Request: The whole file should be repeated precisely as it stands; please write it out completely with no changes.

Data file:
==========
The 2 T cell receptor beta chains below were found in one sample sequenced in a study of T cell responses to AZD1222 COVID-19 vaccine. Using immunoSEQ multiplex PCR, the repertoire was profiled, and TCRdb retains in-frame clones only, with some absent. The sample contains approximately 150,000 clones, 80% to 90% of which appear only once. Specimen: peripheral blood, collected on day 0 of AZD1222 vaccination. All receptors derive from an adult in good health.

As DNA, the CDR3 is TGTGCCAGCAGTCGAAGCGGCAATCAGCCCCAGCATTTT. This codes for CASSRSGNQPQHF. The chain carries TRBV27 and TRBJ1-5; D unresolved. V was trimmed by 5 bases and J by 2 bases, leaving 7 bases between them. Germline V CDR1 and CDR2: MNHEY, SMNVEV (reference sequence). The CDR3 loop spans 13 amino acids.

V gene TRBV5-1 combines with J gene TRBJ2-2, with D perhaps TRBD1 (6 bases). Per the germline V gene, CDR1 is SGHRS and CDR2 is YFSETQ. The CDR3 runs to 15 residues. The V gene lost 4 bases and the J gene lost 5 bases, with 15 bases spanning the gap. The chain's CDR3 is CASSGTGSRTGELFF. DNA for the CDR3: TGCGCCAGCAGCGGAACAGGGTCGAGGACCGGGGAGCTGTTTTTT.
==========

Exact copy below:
The 2 T cell receptor beta chains below were found in one sample sequenced in a study of T cell responses to AZD1222 COVID-19 vaccine. Using immunoSEQ multiplex PCR, the repertoire was profiled, and TCRdb retains in-frame clones only, with some absent. The sample contains approximately 150,000 clones, 80% to 90% of which appear only once. Specimen: peripheral blood, collected on day 0 of AZD1222 vaccination. All receptors derive from an adult in good health.

As DNA, the CDR3 is TGTGCCAGCAGTCGAAGCGGCAATCAGCCCCAGCATTTT. This codes for CASSRSGNQPQHF. The chain carries TRBV27 and TRBJ1-5; D unresolved. V was trimmed by 5 bases and J by 2 bases, leaving 7 bases between them. Germline V CDR1 and CDR2: MNHEY, SMNVEV (reference sequence). The CDR3 loop spans 13 amino acids.

V gene TRBV5-1 combines with J gene TRBJ2-2, with D perhaps TRBD1 (6 bases). Per the germline V gene, CDR1 is SGHRS and CDR2 is YFSETQ. The CDR3 runs to 15 residues. The V gene lost 4 bases and the J gene lost 5 bases, with 15 bases spanning the gap. The chain's CDR3 is CASSGTGSRTGELFF. DNA for the CDR3: TGCGCCAGCAGCGGAACAGGGTCGAGGACCGGGGAGCTGTTTTTT.